"It's realistic to say that no business should ever need to use a single virgin polymer again for this type of product," Knowles said. "This puts Britain years ahead of other injection molders. The processes make molding in recycled materials very cost effective and can lower carbon footprints significantly. They also radically reduce resource depletion because they can be recycled time and time again. We now need more brands—big and small—to commission products and merchandise using this process."

Onslow said that in their sector, recycled plastics are rarely the first choice. But the company's discoveries mean that going forward they will always consider using high-quality recycled plastics before virgin polymers for a very wide range of product manufacturing.

She said it is their mission to work with major brands to spread the word, help protect the world's natural resources, save customers and the consumer money and reduce carbon footprints by one simple switch: swapping virgin polymers for recycled plastics including rPET and rHDPE.

"I cannot imagine any consumer that can afford to care about the environment not requesting 100% recycled product if this is an option," she said. "It will be driven by the public who are looking for environmental custodianship from those brands that will awaken that desire for change, if it is not already there."

The recipe

Calling the recycled materials a "recipe," Onslow said its slightly cheaper than virgin ones, however, there are some costs associated with the swap and set up for producing products for some 100% recycled plastics. She said the materials and processes compete head on in terms of price and quality to that of virgin material.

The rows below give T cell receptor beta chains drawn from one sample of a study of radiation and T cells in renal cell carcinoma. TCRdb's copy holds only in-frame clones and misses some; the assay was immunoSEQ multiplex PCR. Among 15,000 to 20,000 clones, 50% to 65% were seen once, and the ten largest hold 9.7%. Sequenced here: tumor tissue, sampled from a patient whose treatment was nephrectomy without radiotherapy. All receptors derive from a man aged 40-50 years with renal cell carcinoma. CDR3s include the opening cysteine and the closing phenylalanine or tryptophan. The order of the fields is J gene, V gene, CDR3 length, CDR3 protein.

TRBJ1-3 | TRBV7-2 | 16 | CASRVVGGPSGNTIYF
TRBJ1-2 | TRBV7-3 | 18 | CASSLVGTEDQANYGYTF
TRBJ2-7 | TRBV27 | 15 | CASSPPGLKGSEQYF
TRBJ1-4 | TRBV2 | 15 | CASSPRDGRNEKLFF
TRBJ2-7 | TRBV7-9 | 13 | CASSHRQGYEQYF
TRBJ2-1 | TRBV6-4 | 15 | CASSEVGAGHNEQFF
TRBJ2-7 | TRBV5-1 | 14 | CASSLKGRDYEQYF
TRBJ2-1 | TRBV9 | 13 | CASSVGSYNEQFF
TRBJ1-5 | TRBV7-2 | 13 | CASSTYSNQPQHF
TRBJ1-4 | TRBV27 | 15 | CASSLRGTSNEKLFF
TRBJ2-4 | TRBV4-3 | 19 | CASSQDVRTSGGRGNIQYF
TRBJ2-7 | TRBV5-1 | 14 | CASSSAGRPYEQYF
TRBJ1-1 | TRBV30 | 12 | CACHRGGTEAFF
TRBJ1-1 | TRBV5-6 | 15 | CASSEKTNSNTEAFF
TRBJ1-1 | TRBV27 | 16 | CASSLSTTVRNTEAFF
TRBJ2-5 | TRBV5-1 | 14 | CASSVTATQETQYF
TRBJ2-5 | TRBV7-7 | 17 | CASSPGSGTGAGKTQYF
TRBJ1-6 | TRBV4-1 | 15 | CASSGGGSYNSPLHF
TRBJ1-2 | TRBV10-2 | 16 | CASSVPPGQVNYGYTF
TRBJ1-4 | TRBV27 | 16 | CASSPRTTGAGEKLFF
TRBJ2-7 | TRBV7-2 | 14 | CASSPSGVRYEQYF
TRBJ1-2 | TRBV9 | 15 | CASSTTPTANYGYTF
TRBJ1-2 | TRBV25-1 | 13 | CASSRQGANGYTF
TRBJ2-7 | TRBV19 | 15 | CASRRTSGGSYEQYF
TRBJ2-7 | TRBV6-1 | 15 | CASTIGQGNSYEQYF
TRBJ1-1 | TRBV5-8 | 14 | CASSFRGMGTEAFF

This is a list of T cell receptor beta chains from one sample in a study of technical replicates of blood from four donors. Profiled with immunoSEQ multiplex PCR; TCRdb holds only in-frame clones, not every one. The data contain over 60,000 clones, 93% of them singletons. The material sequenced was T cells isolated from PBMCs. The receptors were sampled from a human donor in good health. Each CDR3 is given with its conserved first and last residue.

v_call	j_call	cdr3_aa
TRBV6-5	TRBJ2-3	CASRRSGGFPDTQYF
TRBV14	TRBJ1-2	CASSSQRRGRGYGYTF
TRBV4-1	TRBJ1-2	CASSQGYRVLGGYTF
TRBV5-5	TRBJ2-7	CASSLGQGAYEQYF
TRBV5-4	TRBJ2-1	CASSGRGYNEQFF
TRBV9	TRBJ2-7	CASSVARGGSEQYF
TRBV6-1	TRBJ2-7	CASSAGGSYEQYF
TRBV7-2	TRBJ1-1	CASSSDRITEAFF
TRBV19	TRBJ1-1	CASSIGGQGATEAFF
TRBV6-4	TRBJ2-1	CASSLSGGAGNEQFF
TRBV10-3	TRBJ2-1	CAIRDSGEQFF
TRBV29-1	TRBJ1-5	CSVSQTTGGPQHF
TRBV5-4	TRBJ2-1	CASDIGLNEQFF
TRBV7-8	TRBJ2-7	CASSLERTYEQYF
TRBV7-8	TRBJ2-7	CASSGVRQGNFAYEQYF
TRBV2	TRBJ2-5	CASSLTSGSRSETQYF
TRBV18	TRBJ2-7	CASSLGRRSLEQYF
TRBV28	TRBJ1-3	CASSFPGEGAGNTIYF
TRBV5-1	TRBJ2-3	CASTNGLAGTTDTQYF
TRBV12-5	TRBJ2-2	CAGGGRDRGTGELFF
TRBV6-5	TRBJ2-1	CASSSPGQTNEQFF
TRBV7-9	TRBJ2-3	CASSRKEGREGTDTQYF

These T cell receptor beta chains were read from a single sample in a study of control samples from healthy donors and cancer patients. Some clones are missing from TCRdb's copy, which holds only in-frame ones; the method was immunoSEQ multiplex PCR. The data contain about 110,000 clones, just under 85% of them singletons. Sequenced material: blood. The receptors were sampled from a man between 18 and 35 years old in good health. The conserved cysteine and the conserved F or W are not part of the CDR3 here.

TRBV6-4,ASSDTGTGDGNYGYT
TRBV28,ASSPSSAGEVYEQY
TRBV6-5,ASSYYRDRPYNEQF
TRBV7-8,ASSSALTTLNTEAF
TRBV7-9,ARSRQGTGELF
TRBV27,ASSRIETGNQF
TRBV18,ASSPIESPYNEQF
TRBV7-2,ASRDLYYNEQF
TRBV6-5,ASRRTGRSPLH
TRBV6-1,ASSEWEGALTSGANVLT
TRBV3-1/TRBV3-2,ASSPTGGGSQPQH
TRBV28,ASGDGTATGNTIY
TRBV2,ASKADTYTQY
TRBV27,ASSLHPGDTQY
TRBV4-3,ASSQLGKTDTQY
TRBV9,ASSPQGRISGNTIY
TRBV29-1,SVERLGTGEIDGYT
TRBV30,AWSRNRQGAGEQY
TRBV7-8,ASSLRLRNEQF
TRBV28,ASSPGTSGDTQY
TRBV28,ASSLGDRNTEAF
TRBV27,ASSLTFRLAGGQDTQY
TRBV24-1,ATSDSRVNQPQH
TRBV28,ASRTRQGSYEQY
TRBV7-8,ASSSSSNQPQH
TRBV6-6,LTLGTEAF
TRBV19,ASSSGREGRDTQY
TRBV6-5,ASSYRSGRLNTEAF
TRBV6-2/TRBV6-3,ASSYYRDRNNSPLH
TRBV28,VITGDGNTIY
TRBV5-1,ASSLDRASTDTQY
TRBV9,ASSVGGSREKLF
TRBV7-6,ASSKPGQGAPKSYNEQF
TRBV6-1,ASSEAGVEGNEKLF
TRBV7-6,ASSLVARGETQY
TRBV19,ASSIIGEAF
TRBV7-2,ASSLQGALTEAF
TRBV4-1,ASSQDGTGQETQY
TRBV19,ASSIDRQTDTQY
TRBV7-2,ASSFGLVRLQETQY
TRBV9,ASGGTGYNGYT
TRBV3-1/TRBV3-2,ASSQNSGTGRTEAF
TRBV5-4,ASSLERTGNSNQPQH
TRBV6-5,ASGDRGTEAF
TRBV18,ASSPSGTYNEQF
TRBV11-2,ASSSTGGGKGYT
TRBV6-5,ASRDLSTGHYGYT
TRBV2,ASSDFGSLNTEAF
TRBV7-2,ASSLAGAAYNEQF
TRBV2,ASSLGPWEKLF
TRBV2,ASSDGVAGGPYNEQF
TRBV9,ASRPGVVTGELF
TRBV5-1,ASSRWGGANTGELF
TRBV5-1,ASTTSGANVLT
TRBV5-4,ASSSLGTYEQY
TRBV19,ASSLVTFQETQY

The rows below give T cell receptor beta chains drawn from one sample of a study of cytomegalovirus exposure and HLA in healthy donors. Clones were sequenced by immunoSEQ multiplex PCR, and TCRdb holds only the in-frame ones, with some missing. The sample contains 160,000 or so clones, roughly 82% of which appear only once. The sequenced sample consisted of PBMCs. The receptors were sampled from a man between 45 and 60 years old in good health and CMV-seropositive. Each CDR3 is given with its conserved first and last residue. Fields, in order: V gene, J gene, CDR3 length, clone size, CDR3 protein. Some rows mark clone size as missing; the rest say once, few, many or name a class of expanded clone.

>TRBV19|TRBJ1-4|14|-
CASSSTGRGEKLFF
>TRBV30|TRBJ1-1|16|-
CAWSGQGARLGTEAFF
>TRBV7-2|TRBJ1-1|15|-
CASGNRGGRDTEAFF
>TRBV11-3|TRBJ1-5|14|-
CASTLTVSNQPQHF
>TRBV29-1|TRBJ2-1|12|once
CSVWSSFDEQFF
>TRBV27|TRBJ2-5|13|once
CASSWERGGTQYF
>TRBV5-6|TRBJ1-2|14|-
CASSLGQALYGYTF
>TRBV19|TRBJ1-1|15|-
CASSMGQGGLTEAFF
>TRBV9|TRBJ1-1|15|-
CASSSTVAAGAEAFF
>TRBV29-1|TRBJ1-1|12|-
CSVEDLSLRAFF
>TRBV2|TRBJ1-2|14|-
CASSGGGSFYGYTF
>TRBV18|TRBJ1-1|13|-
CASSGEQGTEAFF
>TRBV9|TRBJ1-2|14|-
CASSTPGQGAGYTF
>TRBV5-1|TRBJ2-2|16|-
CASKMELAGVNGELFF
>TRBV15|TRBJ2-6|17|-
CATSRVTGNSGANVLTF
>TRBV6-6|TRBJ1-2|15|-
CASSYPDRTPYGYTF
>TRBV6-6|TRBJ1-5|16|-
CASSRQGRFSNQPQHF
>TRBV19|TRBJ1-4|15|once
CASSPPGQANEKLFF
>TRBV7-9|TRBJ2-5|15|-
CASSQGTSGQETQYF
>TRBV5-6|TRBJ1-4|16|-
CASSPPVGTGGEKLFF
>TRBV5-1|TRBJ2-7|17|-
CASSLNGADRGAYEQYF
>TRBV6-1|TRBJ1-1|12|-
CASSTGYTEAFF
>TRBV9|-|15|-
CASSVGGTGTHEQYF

"There are other ingredients to the recipe, but let's not give it all away just yet," she said. "We have all the data to make these all come together. It has taken us four years to create a plan for this cooperative."

Lady Onslow said that some injection molding machines are highly suitable for the materials, but others need very slight modification.

It is the intention that rPETable and rNEWable will grow globally with like-minded partners who work with major brands.Invicta.jpg To do this, Invicta Plastics is seeking partners in order to expand. Initially, they are targeting UK, European, and U.S. molders. They eventually hope to open an office in Hong Kong as well.

"We are licensing the polymer suppliers with our brands and we fine tune the molding specifications for their individual materials for them," Onslow said. "They can then supply their materials to injection molders. We charge a very small royalty, which we then intend to market the brands. It is a big idea. We also expect demand for use of the brands on the end products, again part of a new cooperative movement."

She said thus far, most inquiries are from companies, both small and large, that already have a strong agenda to deliver environmental and sustainability improvement.

The company will soon have its product range on its website, where it intends to develop its own brand range of 100% recycled product including those like picnic tumblers and children's educational toys. Onslow said they also open for business for general inquiries about designing or molding these materials.

"All our clients have been incredibly supportive," she said. "Over the last three years, our clients have encouraged us and made us feel we have been working to achieve an important thing."